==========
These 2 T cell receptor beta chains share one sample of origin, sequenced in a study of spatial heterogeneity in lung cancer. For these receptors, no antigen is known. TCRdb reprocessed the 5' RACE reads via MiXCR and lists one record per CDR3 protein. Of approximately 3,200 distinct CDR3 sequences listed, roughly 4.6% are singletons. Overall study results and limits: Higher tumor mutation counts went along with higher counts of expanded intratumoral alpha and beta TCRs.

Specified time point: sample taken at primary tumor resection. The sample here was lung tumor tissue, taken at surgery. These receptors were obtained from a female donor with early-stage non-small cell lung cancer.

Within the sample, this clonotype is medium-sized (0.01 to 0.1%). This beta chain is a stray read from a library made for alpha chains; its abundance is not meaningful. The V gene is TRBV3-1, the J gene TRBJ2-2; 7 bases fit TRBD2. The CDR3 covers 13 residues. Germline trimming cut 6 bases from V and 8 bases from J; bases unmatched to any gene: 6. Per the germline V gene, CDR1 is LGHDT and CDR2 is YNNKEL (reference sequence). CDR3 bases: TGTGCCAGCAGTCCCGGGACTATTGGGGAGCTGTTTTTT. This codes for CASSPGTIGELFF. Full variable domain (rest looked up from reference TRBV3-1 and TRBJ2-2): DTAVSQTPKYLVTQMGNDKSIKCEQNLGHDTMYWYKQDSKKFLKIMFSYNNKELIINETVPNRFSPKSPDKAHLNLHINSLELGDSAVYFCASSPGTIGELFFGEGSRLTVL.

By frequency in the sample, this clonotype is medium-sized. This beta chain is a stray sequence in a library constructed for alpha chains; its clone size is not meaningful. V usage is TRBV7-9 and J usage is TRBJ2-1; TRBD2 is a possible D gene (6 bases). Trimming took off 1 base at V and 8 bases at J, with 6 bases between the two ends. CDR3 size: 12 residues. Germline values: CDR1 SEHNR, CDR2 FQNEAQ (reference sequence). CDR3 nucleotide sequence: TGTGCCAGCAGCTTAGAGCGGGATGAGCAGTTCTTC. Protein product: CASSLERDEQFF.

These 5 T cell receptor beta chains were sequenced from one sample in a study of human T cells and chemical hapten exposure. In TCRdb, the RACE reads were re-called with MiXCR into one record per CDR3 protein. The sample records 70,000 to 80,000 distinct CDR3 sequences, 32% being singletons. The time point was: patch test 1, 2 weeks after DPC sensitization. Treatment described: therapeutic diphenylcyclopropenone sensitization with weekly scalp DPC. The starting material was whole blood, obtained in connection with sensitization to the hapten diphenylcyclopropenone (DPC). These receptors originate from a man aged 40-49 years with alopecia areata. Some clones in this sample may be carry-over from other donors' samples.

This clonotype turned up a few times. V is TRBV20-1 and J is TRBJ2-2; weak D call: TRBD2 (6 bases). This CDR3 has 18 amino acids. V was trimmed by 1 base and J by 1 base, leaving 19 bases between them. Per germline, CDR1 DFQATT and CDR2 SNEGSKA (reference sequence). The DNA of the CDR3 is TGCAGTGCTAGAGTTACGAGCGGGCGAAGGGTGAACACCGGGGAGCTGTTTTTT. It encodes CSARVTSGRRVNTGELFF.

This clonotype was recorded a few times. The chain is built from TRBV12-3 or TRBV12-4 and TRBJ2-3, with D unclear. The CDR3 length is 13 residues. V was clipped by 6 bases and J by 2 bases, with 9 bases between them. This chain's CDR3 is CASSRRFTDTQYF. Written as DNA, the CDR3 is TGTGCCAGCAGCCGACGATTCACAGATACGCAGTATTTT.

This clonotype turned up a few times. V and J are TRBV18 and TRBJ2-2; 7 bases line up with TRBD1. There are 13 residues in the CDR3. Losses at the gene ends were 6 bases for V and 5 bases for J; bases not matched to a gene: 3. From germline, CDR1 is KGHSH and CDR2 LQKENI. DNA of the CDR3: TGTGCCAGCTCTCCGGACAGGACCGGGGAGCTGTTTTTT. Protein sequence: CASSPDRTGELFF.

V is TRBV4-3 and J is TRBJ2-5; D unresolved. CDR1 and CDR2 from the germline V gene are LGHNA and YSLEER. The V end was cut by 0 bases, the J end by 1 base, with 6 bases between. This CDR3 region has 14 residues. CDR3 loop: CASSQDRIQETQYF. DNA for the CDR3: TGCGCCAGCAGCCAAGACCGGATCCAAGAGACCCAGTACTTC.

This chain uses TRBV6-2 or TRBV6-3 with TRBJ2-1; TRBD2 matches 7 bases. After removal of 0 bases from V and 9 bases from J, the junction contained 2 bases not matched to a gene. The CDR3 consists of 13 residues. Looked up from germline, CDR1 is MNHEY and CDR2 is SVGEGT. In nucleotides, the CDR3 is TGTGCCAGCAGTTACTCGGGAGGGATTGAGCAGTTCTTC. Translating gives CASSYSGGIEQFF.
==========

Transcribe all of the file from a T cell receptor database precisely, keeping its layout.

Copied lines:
These 2 T cell receptor beta chains share one sample of origin, sequenced in a study of spatial heterogeneity in lung cancer. For these receptors, no antigen is known. TCRdb reprocessed the 5' RACE reads via MiXCR and lists one record per CDR3 protein. Of approximately 3,200 distinct CDR3 sequences listed, roughly 4.6% are singletons. Overall study results and limits: Higher tumor mutation counts went along with higher counts of expanded intratumoral alpha and beta TCRs.

Specified time point: sample taken at primary tumor resection. The sample here was lung tumor tissue, taken at surgery. These receptors were obtained from a female donor with early-stage non-small cell lung cancer.

Within the sample, this clonotype is medium-sized (0.01 to 0.1%). This beta chain is a stray read from a library made for alpha chains; its abundance is not meaningful. The V gene is TRBV3-1, the J gene TRBJ2-2; 7 bases fit TRBD2. The CDR3 covers 13 residues. Germline trimming cut 6 bases from V and 8 bases from J; bases unmatched to any gene: 6. Per the germline V gene, CDR1 is LGHDT and CDR2 is YNNKEL (reference sequence). CDR3 bases: TGTGCCAGCAGTCCCGGGACTATTGGGGAGCTGTTTTTT. This codes for CASSPGTIGELFF. Full variable domain (rest looked up from reference TRBV3-1 and TRBJ2-2): DTAVSQTPKYLVTQMGNDKSIKCEQNLGHDTMYWYKQDSKKFLKIMFSYNNKELIINETVPNRFSPKSPDKAHLNLHINSLELGDSAVYFCASSPGTIGELFFGEGSRLTVL.

By frequency in the sample, this clonotype is medium-sized. This beta chain is a stray sequence in a library constructed for alpha chains; its clone size is not meaningful. V usage is TRBV7-9 and J usage is TRBJ2-1; TRBD2 is a possible D gene (6 bases). Trimming took off 1 base at V and 8 bases at J, with 6 bases between the two ends. CDR3 size: 12 residues. Germline values: CDR1 SEHNR, CDR2 FQNEAQ (reference sequence). CDR3 nucleotide sequence: TGTGCCAGCAGCTTAGAGCGGGATGAGCAGTTCTTC. Protein product: CASSLERDEQFF.

These 5 T cell receptor beta chains were sequenced from one sample in a study of human T cells and chemical hapten exposure. In TCRdb, the RACE reads were re-called with MiXCR into one record per CDR3 protein. The sample records 70,000 to 80,000 distinct CDR3 sequences, 32% being singletons. The time point was: patch test 1, 2 weeks after DPC sensitization. Treatment described: therapeutic diphenylcyclopropenone sensitization with weekly scalp DPC. The starting material was whole blood, obtained in connection with sensitization to the hapten diphenylcyclopropenone (DPC). These receptors originate from a man aged 40-49 years with alopecia areata. Some clones in this sample may be carry-over from other donors' samples.

This clonotype turned up a few times. V is TRBV20-1 and J is TRBJ2-2; weak D call: TRBD2 (6 bases). This CDR3 has 18 amino acids. V was trimmed by 1 base and J by 1 base, leaving 19 bases between them. Per germline, CDR1 DFQATT and CDR2 SNEGSKA (reference sequence). The DNA of the CDR3 is TGCAGTGCTAGAGTTACGAGCGGGCGAAGGGTGAACACCGGGGAGCTGTTTTTT. It encodes CSARVTSGRRVNTGELFF.

This clonotype was recorded a few times. The chain is built from TRBV12-3 or TRBV12-4 and TRBJ2-3, with D unclear. The CDR3 length is 13 residues. V was clipped by 6 bases and J by 2 bases, with 9 bases between them. This chain's CDR3 is CASSRRFTDTQYF. Written as DNA, the CDR3 is TGTGCCAGCAGCCGACGATTCACAGATACGCAGTATTTT.

This clonotype turned up a few times. V and J are TRBV18 and TRBJ2-2; 7 bases line up with TRBD1. There are 13 residues in the CDR3. Losses at the gene ends were 6 bases for V and 5 bases for J; bases not matched to a gene: 3. From germline, CDR1 is KGHSH and CDR2 LQKENI. DNA of the CDR3: TGTGCCAGCTCTCCGGACAGGACCGGGGAGCTGTTTTTT. Protein sequence: CASSPDRTGELFF.

V is TRBV4-3 and J is TRBJ2-5; D unresolved. CDR1 and CDR2 from the germline V gene are LGHNA and YSLEER. The V end was cut by 0 bases, the J end by 1 base, with 6 bases between. This CDR3 region has 14 residues. CDR3 loop: CASSQDRIQETQYF. DNA for the CDR3: TGCGCCAGCAGCCAAGACCGGATCCAAGAGACCCAGTACTTC.

This chain uses TRBV6-2 or TRBV6-3 with TRBJ2-1; TRBD2 matches 7 bases. After removal of 0 bases from V and 9 bases from J, the junction contained 2 bases not matched to a gene. The CDR3 consists of 13 residues. Looked up from germline, CDR1 is MNHEY and CDR2 is SVGEGT. In nucleotides, the CDR3 is TGTGCCAGCAGTTACTCGGGAGGGATTGAGCAGTTCTTC. Translating gives CASSYSGGIEQFF.